This weekend we spent up in northern Ontario cleaning up my mother in law's trailer site of 23 years. It wasn't planned, but because of circumstances beyond our control, she has been forced out of the trailer park and we had 30 days to clear out her trailer and my sister in law's trailer too. Of course we're likely not going to tell my mother in law... she would forget anyway and there's little gained in upsetting her, is there?
So what do you do with a 1960's camping trailer? Sure, in it's day it was the be all and end all, but remember... that was over 40 years ago!
It took 4 good strong men to get the tip out tipped back in because over the years as it sprang leaks, various helpful souls caulked it and gasketed it until it was stuck right in place!
My sister in law had spent two days emptying the cupboards and cleaning it. ( She gave the 'stuff' to charity.) She gave away the wooden deck that my ex- brother in law and friend took days and days to build. (Many beers later...) The outdoor furniture; I don't know who got that. The pots and pans rode down the road still in their storage spots. The new owners will enjoy those.
We unhooked the water hose and electrical extension cord. We cut off the underside pipe from the toilet. (Thank heavens she had drained the thing!) We pulled all the decorations away from around the outside; A collection of rocks, bric a brac and plants the old woman had collected over the years. It was all bundled up and given away or burnt. Some went to the trash bins up at the 'top' of the park.
The guys cranked on the leg of the hitch and got her up high enough to take the cement blocks out from under it. (The tires held enough air after all these years!) I backed up to the old girl with our one ton truck and the men finally freed up the hitch enough to connect it to the ball. They cranked her down and Dick pulled her out of the spot she had sat for 23 years. Just like that.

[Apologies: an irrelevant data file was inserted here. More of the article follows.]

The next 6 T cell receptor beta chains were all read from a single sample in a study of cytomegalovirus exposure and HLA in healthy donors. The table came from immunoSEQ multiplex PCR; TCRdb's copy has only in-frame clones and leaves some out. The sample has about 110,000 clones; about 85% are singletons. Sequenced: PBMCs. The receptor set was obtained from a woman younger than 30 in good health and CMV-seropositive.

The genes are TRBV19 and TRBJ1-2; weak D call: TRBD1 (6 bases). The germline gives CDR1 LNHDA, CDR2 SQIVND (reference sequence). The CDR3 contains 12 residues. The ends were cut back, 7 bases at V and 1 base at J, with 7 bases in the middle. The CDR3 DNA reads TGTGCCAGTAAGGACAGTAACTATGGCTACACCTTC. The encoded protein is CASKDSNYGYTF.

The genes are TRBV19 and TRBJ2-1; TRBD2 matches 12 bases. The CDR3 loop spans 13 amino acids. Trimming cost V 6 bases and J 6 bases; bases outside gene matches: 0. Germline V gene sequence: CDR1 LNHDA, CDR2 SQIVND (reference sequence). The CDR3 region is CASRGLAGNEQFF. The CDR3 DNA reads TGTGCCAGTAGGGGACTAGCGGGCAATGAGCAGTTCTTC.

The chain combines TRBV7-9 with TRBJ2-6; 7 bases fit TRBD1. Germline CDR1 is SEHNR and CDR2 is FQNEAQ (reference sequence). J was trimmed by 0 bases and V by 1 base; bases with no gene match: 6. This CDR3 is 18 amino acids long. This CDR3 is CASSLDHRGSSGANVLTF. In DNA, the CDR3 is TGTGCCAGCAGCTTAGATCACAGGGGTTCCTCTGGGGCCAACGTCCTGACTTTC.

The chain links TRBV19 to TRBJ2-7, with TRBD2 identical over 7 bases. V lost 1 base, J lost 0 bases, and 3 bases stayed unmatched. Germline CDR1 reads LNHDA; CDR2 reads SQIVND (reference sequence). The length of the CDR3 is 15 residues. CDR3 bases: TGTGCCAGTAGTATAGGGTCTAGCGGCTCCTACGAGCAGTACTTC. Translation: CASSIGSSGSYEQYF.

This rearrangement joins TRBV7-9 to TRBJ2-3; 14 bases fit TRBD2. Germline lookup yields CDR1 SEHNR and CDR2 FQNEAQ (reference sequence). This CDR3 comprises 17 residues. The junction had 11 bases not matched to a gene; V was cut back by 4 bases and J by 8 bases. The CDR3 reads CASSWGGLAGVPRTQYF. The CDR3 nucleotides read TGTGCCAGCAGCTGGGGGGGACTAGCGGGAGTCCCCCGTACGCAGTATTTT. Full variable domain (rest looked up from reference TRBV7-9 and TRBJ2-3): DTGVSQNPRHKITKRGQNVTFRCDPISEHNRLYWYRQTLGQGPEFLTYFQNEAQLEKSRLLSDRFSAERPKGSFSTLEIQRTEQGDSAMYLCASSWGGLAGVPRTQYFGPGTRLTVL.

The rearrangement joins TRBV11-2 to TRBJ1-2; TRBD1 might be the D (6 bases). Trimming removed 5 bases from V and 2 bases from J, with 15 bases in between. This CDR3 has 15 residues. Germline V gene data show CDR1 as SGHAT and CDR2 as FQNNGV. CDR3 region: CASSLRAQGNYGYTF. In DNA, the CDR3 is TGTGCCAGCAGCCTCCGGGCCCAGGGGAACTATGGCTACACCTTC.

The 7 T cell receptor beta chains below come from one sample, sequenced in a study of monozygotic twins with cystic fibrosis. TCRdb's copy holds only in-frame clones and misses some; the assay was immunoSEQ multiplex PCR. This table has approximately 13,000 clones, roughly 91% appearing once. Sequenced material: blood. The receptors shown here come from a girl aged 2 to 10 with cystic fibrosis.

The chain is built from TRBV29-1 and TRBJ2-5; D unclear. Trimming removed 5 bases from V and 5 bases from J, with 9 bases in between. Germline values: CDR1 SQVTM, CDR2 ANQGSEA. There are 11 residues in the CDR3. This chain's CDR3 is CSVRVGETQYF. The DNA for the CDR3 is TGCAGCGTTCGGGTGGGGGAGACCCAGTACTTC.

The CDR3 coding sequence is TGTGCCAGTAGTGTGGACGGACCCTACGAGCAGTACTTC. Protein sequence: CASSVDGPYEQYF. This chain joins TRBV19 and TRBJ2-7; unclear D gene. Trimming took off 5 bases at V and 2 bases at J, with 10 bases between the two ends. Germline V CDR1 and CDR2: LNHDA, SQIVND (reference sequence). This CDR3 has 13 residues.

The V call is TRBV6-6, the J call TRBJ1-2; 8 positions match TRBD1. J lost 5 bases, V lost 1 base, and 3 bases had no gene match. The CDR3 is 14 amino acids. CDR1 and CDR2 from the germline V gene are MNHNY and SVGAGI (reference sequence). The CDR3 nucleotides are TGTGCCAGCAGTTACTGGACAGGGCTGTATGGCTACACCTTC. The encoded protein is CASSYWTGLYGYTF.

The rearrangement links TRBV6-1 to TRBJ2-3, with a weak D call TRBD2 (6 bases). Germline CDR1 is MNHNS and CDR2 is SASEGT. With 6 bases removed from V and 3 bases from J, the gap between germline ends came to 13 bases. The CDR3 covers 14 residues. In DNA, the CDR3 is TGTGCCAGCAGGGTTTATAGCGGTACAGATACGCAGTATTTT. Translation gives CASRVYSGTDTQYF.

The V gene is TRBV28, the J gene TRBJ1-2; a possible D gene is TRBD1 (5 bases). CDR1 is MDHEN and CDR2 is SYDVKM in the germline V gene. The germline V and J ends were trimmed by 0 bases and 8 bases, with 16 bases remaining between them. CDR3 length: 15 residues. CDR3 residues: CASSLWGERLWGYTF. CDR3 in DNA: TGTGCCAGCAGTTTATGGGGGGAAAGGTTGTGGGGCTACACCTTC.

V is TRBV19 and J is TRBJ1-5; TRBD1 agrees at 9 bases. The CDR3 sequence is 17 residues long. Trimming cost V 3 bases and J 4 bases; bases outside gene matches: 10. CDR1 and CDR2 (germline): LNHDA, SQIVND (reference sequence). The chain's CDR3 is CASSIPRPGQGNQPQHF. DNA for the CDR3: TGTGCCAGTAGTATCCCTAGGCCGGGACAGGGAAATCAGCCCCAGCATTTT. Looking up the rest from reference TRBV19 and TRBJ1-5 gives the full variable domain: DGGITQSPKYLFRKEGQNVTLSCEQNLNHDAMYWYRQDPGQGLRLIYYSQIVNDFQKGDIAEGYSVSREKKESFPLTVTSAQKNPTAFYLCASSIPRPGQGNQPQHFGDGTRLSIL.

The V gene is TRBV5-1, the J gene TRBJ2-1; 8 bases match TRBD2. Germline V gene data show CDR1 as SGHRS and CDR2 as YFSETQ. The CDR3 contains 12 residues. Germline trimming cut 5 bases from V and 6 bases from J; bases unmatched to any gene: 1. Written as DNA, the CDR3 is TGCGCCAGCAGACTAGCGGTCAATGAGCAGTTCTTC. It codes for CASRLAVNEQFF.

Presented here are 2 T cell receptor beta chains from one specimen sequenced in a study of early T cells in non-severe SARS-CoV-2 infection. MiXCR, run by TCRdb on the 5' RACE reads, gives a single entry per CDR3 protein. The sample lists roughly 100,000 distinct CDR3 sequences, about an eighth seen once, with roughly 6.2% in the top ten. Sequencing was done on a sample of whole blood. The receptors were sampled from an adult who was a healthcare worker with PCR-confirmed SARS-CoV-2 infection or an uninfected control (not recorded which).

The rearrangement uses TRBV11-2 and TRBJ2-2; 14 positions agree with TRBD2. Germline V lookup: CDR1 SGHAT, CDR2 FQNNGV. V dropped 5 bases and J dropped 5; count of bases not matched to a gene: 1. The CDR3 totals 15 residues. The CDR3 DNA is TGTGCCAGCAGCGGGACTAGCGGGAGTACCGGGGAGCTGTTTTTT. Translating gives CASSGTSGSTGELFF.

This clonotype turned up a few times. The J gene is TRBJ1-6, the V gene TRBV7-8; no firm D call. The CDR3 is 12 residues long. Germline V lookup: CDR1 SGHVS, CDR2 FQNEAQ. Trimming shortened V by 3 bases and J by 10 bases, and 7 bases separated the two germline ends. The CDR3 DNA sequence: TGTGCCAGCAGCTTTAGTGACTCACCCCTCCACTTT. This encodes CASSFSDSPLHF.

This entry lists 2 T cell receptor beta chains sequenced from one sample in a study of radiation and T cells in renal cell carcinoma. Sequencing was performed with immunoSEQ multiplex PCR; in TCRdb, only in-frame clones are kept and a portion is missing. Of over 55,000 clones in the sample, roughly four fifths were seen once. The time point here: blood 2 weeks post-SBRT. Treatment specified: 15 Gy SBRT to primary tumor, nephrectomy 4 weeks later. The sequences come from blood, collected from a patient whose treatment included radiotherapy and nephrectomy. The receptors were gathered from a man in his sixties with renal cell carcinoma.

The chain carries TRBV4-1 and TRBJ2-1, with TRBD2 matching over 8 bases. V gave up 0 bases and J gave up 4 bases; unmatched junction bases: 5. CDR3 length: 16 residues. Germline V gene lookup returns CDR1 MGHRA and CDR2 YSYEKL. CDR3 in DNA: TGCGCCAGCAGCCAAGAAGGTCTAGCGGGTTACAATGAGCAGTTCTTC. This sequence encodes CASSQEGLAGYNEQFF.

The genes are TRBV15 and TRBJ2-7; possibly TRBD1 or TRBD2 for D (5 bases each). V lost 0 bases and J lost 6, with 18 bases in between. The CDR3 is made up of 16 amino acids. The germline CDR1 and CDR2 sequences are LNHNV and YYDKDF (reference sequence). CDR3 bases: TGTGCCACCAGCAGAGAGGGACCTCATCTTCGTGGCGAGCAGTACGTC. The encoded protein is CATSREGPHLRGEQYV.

We used a portable compressor and put a shot of new air in each of the old cracked tires and they all held. Then after a final walk around, in Dick and I got our faithful truck and pulled her out of the park and down the road. My sister in law had made arrangements for the local mini storage to park it there and we could put a for sale sign on it.
It was three miles from the camp and the old Mallard pulled like she'd been born to run!
Wheel in. Crank her leg down. Flop out the tip out. Shut the doors and back to the park. We raked and cleaned the site.
My mother in law maybe didn't have the most fun of anybody in her life. She maybe didn't travel a lot. She wasn't the most worldly woman. But she used to have this trailer to run to. Every Friday night she would drive herself up there until we wouldn't let her drive anymore. The my sister in law would take her after that. She would spent the entire summer there, by herself, with family coming on weekends. She bought it herself. She picked out the park herself. It was her. Simple as that.
She loved the soft pink tones and all the plates and cutlery matched, bought specifically for this trailer. She would weed the flowers, (she had none at home.) Every day she would walk down to the lake the park abuts and watch the children. She loved to sit on her chaise and read Danielle Steel novels and keep her eye on everybody. She would run into the small town for groceries and to church on Sundays of course.
It's over now. How can that be? In two days we closed that door, never to be reopened.
Think on that please, because right tonight, I cannot.